American International Group

On November 10, 2008, the Treasury Department controversially invested a total $152.5 billion of TARP in preferred shares to save American International Group (AIG), a global insurance corporation. AIG used the money to retire its credit default swaps (i.e. insurance for collateralized debt obligations) and narrowly evade bankruptcy.


To learn more about AIG’s role in the crisis, check out our article: AIG: The One-Way Bet Behind the 2008 Financial Crisis?

Foreclosure Avoidance

On February 18, 2009, the Treasury Department implemented the Homeowner Affordability and Stability Plan. $75 billion in TARP funds was set aside to aid homeowners refinance or restructure their mortgages.

Then, it first created the Home Affordable Modification Program (HAMP), encouraging banks to reduce monthly mortgage payments for anyone facing impending foreclosure. The Treasury then launched the Home Affordable Refinance Program (HARP). HARP was intended to help creditworthy homeowners from foreclosure by allowing them to refinance with reduced mortgage rates.

But many didn’t actually benefit from either the HAMP or the HARP. Primarily because banks were either highly selective and/or refused to consider those with lower equity. Many financial institutions rejected applicants for dubious reasons, or accepted their applications but strung them out.

Frustratingly, these were the financial institutions that had been liberally handing out loans to all applicants in the lead up to the crisis. Making matters worse, banks would not have to take on any risk on these loans because they were guaranteed by Fannie Mae or Freddie Mac

TARP Recovery & Legacy

As of February 2021, the government has realized a $110 billion profit from TARP. Not only did many of the corporations pay back what they received, but the extra investments the government made paid off greatly. 

Economists, politicians, and finance professionals remain divided on TARP’s necessity and merits. Proponents of TARP argue that the bailout was necessary, as the collapse of numerous global corporations would have extended the Great Recession even longer than it ended up being. Critics, on the other hand, contend that the government should not have intervened as the lender of last resort; TARP essentially rewarded reckless corporations and individuals.

Regardless, TARP has left a bad taste in the mouth of many in the public. Particularly when news broke that TARP recipients were handing out the money to their executives in the form of bonuses. Congress did pass a bill levying 90% on those bonuses, but do you think those executives really returned the money they’d reportedly received.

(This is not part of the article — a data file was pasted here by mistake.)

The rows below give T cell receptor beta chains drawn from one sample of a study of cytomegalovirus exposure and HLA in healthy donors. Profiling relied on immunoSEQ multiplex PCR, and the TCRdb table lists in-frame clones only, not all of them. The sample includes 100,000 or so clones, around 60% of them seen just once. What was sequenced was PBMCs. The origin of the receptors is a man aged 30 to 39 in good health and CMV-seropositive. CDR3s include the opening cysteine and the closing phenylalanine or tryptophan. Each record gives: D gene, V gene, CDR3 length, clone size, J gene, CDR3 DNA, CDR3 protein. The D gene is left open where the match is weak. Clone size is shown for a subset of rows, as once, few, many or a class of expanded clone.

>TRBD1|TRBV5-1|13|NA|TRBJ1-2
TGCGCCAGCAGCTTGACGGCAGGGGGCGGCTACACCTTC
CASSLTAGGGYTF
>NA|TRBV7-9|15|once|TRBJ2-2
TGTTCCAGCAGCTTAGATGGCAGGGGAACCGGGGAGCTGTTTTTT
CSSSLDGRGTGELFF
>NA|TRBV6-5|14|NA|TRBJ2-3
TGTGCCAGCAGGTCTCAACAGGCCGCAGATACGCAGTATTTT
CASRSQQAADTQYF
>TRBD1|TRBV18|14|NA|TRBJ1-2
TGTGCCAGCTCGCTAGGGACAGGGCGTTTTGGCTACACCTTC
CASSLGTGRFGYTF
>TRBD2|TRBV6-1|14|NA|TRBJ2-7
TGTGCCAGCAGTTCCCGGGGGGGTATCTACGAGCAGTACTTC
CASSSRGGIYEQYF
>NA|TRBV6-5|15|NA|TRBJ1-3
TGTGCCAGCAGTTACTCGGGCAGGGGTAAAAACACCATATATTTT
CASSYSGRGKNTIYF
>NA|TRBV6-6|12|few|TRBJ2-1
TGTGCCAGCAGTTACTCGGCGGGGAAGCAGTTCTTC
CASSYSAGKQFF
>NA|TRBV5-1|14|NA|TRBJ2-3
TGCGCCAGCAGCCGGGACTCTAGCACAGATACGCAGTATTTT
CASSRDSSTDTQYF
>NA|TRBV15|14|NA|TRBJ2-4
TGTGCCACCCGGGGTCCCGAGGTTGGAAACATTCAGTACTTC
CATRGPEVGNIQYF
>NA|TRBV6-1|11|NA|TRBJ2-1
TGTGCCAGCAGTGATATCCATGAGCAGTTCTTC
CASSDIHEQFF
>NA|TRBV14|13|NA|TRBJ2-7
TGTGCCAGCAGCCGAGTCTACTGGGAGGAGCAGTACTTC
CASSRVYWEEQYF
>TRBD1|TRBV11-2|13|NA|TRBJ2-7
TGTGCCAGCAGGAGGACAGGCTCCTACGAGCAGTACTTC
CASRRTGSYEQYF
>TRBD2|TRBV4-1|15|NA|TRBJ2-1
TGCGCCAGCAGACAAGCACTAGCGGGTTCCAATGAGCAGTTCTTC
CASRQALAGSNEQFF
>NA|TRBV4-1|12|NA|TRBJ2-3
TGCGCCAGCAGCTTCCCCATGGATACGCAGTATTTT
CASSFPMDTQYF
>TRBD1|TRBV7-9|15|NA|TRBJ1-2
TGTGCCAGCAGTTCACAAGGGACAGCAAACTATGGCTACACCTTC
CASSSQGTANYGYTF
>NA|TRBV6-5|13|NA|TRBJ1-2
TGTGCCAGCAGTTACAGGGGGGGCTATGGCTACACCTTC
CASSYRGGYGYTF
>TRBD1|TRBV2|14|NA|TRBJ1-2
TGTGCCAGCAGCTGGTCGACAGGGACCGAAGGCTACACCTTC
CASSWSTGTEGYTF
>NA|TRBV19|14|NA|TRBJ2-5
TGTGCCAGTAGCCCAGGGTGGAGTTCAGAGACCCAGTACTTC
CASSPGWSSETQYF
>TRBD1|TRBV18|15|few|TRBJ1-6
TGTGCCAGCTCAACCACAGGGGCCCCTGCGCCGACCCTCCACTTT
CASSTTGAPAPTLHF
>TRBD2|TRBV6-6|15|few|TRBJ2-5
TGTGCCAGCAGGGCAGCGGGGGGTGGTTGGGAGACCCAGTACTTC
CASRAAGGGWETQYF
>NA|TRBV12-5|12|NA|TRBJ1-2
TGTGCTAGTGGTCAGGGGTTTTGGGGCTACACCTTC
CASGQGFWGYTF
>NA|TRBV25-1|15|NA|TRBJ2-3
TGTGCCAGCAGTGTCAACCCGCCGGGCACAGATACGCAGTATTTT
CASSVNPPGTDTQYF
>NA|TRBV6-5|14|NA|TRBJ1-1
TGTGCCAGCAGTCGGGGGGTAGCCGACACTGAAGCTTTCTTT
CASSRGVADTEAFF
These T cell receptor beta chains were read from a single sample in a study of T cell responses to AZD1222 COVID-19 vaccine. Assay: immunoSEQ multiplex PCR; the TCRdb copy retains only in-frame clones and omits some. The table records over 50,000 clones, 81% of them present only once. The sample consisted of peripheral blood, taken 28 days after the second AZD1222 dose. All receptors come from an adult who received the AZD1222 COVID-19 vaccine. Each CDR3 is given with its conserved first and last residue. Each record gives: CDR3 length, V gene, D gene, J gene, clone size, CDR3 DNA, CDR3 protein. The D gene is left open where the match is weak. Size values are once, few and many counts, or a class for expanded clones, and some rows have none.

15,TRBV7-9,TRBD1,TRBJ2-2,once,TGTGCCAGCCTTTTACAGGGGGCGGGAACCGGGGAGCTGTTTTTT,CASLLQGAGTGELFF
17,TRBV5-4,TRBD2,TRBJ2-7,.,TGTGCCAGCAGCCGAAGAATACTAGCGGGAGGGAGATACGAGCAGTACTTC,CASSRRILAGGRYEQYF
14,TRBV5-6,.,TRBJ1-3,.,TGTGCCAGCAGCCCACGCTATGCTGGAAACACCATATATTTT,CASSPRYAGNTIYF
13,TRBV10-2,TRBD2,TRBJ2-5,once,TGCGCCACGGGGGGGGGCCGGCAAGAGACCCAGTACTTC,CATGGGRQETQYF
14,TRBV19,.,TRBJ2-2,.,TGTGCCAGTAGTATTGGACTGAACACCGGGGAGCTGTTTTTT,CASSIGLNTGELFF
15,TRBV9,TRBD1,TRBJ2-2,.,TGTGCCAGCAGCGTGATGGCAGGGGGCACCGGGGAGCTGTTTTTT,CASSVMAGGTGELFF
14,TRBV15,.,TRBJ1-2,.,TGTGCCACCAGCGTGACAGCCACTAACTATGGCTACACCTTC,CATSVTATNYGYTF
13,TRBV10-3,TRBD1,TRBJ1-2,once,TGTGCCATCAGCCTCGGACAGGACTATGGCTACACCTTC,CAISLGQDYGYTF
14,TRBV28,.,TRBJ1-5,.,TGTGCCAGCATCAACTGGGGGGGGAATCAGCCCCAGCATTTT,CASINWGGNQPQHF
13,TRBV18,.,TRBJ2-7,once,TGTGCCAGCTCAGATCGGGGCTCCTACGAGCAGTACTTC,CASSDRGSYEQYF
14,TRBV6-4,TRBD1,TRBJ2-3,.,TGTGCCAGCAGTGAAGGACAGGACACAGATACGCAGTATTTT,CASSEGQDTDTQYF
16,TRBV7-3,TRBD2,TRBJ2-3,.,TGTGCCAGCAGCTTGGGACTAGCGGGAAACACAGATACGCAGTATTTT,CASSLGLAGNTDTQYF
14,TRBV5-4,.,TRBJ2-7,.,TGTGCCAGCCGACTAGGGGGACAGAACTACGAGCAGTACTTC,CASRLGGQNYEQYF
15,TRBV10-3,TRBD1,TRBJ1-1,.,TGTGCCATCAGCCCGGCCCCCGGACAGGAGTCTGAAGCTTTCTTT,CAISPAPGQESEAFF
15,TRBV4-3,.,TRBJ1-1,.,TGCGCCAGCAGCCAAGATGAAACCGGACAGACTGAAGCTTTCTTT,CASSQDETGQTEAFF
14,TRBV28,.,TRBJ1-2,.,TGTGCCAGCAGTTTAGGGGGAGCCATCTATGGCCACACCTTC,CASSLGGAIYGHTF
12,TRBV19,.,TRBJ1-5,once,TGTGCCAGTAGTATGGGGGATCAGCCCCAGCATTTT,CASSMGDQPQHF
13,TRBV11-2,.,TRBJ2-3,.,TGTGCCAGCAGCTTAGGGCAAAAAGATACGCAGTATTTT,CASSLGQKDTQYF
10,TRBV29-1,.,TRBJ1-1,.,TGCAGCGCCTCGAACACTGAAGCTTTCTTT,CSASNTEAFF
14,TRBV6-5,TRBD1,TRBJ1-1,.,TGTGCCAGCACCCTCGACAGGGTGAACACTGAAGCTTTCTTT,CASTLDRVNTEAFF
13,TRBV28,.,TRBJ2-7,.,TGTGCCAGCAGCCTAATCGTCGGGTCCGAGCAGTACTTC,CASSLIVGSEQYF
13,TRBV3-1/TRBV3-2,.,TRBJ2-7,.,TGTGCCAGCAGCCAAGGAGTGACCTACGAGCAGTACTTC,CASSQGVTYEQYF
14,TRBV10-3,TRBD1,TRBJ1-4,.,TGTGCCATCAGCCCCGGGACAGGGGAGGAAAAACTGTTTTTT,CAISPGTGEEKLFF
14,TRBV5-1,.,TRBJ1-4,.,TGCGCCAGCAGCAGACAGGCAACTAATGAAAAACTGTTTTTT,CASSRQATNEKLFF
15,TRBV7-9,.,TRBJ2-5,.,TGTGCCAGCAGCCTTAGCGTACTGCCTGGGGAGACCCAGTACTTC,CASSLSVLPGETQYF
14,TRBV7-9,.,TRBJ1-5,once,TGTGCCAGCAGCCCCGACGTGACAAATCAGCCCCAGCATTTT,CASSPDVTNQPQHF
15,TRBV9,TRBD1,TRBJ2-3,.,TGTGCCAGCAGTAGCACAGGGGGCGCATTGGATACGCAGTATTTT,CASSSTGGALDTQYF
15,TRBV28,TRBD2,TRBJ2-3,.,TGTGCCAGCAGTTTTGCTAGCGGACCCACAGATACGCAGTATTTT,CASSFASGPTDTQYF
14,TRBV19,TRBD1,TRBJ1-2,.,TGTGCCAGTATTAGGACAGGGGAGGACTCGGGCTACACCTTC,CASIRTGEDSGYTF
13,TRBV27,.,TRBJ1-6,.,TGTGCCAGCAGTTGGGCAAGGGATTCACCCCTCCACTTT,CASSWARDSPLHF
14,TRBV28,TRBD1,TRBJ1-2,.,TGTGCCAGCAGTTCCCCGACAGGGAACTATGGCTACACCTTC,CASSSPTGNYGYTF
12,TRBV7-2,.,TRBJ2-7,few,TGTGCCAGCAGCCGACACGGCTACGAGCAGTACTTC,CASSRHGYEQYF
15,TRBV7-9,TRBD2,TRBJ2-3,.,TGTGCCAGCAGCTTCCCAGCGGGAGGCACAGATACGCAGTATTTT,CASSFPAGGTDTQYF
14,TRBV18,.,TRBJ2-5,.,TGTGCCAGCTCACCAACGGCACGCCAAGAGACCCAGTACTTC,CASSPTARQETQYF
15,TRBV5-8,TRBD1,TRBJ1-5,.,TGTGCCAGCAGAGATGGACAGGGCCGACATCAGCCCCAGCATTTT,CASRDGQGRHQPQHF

What do you think of TARP? 

So, do you think the TARP was necessary? A big bailout for those who rigged the economy, leaving with bags of cash while the public was left to deal with the ruins? Or perhaps something else? 

While taxpayer money eventually got returned, that doesn’t mean the psychological and monetary damages many experienced during the crisis can ever be reversed. The stock market and housing markets crashed. Just think about the millions who lost their jobs, the many retirements that had to get postponed, the loss in GDP, and the list goes on and on.

All of those troubles could (and probably should) have been avoided. But in looking to the future, you may wonder what you can do to make sure another financial crisis does not happen again. That’s where the Zero Theft Movement comes into play.

On the Zero Theft platform, citizens investigators examine potential problem areas across the economy and then author theft proposals explaining their findings. The community then decides whether that investigation has convincingly proven (1) theft is or isn’t occurring in a specific area of the economy, and (2) how much is being stolen or possibly saved. Through direct democracy, we can collectively decide where the problem areas are and start working on addressing them systematically.

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Standard Disclaimer

The Zero Theft Movement does not have any interest in partisan politics/competition or attacking/defending one side. We seek to eradicate theft from the U.S economy. In other words, how the wealthy and powerful rig the system to steal money from us, the everyday citizen. We need to collectively fight against crony capitalism in order for us to all profit from an ethical economy.   

Terms like ‘steal,’ ‘theft,’ and ‘crime’ will frequently appear throughout the article. Zero Theft will NOT adhere strictly to the legal definitions of these terms (since congress sells out). We have broadly and openly defined terms like ‘steal’ and ‘theft’ to refer to the rigged economy and other debated unethical acts that can cause citizens to lose out on money they deserve to keep.  

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Beyond TARP…

An educated public is an empowered public. 

We regularly publish educational articles on, just like this one on TARP. They teach you all about the rigged layer of the economy in short, digestible pieces.